Some of you may be wondering, “What is Nankai Shochu’s origin story?” In truth, you’re not really asking. We just want to tell you. At any rate, the question should really be “how did a drunken honeymoon change into a family business importing and selling Japanese craft spirits?” But, that is neither founderly nor very SEO-friendly.
Nankai Shochu’s origin story began when Mai and I journeyed to the Amami Islands, Japan in the spring of 2015 for our honeymoon. Her mother and father are both originally from there, and as part of his job working for the prefecture, the family was required to live on many of the islands that make up the Amami archipelago.
We thought it’d be nice to visit her roots, except we chose the cheapest time to fly there. It was the most off-season of off-season times to visit. You see, the Amami Islands are known for a few things, the most popular of which is their glorious summer with crystal blue waters. But cheap flights translate to crappy weather, completely unsuitable for scuba diving or surfing or my favorite beach activity, sleeping in hammocks. As it so happened, this was fate, for we would instead focus on some of Amami’s other attractions: sugarcane and the Japanese distilled spirit known as shochu.
One night in a bar on Okinoerabu, one of the smaller Amami islands, Mai and I decided to drink samples from every “black sugar,” or kokuto, shochu, a local specialty. While most shochus in Japan are made from sweet potato, barley, or rice, Amami produces a worthy version made from their most famous crop, refined premium sugarcane.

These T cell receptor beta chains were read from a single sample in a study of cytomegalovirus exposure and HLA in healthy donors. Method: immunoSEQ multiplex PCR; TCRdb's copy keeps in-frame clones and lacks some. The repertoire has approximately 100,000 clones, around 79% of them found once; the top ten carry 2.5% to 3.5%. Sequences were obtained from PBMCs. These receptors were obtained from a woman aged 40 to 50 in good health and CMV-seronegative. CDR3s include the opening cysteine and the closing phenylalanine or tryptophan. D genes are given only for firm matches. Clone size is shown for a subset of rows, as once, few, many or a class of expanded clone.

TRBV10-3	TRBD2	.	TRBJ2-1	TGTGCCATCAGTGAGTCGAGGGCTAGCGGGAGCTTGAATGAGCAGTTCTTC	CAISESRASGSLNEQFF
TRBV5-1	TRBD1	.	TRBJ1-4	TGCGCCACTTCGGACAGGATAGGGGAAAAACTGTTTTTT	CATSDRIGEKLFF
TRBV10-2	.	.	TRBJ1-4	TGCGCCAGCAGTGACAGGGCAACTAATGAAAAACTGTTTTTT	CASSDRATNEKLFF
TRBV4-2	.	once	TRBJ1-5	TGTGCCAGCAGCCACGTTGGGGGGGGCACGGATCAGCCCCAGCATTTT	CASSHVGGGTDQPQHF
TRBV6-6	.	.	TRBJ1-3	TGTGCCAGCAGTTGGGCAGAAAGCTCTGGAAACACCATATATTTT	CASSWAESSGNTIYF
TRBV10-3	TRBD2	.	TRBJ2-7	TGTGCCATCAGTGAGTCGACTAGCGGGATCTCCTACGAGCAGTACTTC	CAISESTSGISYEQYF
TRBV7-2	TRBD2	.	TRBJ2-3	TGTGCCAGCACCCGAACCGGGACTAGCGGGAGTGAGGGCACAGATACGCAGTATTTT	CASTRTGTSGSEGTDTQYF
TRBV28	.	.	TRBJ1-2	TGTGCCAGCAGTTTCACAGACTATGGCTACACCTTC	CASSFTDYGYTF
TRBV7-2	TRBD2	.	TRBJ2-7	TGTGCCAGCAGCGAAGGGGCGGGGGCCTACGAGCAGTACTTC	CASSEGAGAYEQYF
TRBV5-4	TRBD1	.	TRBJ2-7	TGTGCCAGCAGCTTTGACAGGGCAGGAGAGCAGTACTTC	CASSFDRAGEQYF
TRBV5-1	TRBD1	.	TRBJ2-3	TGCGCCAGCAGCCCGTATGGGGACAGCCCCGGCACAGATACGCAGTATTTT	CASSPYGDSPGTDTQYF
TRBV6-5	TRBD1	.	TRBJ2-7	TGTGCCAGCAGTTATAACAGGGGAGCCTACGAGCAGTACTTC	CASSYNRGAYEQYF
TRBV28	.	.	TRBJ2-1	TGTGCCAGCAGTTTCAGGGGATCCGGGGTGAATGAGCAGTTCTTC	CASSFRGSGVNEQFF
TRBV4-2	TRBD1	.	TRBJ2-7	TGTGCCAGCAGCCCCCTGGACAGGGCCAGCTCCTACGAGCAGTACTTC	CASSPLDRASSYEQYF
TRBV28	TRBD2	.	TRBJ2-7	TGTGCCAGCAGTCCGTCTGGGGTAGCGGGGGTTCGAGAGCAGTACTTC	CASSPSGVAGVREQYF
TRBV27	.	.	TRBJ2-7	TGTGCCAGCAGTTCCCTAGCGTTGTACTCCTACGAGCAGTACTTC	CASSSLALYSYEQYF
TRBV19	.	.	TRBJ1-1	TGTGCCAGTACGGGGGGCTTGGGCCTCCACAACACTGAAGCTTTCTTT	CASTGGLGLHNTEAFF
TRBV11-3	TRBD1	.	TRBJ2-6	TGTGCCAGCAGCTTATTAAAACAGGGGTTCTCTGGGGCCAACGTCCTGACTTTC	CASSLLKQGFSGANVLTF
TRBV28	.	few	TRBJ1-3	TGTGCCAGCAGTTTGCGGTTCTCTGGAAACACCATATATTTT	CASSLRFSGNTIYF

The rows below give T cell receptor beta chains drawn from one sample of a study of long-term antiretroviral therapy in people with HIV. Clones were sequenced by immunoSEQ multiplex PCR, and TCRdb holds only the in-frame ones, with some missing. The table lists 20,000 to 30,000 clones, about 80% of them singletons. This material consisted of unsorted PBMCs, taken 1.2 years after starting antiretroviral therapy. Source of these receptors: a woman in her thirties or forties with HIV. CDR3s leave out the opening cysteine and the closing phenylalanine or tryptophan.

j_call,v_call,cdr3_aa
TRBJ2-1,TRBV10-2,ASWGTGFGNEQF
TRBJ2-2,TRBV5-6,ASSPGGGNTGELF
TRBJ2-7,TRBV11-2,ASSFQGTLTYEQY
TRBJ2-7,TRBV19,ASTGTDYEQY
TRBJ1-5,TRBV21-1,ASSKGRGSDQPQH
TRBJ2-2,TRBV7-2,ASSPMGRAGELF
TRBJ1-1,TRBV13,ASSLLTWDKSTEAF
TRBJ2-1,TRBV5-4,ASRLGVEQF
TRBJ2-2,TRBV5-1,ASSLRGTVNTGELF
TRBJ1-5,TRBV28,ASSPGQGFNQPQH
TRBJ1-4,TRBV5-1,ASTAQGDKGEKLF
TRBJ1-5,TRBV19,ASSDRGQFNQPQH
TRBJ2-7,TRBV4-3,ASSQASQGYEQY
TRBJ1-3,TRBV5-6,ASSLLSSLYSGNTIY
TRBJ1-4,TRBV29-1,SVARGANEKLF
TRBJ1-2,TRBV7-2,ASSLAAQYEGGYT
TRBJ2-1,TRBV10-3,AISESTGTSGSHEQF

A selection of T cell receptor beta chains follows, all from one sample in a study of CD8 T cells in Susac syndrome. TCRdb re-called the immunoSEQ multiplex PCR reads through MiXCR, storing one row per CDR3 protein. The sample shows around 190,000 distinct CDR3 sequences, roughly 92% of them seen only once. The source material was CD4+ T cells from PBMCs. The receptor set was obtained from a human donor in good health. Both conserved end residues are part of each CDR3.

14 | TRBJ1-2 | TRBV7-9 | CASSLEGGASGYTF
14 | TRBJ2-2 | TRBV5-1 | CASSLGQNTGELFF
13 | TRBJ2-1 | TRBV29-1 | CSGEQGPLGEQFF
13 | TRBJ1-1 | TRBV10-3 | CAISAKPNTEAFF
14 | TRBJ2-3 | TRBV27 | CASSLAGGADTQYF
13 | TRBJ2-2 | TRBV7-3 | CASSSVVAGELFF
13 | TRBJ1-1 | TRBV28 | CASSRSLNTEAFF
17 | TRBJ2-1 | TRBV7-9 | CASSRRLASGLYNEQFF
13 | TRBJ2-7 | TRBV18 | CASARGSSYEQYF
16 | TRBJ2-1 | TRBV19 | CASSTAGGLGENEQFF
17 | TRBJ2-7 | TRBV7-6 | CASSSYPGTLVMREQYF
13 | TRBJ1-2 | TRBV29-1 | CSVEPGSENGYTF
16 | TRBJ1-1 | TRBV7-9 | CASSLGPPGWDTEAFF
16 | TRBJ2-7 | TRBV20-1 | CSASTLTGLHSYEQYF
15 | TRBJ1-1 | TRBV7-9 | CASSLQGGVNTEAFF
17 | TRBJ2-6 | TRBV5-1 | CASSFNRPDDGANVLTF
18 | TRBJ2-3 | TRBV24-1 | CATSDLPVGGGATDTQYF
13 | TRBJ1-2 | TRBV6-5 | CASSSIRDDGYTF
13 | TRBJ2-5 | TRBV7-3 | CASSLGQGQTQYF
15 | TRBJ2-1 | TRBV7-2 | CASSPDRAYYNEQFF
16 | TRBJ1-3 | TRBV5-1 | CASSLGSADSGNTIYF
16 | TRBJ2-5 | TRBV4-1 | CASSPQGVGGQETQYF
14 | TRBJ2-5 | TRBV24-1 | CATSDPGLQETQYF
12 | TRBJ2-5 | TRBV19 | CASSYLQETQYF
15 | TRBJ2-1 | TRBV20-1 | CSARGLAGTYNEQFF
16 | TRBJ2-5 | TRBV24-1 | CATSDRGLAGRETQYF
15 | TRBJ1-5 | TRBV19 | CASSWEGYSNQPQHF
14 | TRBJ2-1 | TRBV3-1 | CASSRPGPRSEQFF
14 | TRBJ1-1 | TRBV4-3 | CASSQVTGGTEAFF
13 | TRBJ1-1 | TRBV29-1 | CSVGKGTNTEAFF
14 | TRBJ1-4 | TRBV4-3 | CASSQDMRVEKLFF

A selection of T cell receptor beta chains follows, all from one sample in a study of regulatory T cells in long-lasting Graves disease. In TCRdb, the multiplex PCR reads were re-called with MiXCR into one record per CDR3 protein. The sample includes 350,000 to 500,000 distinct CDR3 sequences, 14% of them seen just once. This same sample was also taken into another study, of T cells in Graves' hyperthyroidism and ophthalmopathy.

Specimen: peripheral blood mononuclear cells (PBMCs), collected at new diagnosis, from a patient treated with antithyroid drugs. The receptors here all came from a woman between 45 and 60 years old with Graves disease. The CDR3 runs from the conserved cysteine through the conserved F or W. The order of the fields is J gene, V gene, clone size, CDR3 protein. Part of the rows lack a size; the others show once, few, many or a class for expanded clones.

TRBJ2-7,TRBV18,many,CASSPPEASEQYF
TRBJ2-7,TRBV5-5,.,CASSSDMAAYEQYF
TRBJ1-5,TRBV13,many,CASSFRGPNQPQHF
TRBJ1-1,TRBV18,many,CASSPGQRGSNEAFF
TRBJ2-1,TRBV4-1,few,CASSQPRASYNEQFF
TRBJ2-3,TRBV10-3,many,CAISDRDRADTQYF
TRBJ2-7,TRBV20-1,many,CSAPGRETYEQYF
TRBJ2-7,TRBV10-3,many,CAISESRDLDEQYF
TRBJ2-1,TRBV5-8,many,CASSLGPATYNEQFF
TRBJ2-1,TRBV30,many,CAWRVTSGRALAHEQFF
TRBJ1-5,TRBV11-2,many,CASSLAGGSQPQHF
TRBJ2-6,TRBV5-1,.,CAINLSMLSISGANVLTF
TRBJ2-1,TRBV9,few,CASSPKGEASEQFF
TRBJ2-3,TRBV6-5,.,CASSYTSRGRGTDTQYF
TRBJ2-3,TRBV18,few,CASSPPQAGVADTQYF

It wasn’t long before a group of old regulars approached us, curious about our tendencies to converse in a mix of English and Japanese. I explained our mission, which was to try every Amami shochu. One of the men, a gentleman by the name of Gen, cut me off, saying, “If you’re going to drink anything, just drink this,” and handed an intimidating 1.5-liter bottle of Sato no Akebono to us. To be entirely dramatic, that was the moment our life changed.
Mai and I were utterly blown away by how smooth it was, how easy it was to drink, how deliciously nuanced its flavors and aromas. We ended up finishing that enormous bottle between the two of us. We thanked the men and walked back to our hotel in a drunken stupor. Enchanted (or distracted momentarily) by the cacophony of chirping crickets, we sat down in the middle of the road. Eventually we laid down and took photos of ourselves, laughing that we were like the drunk businessmen in Tokyo that famously fell asleep on the streets. Because we were.
The next morning Mai and I woke up hangover-free and completely refreshed, still enamored by the shochu we drank. It was then that Mai discovered a business card among her things. It belonged to Gen, and she suddenly remembered that he had offered to introduce us to the makers of Sato no Akebono. We smiled excitedly, both thinking the same thing (or so I’d like the official record of Nankai Shochu’s origin story to be), and we booked a 12-hour boat ride to Amami Oshima where we would meet our future distillery partner.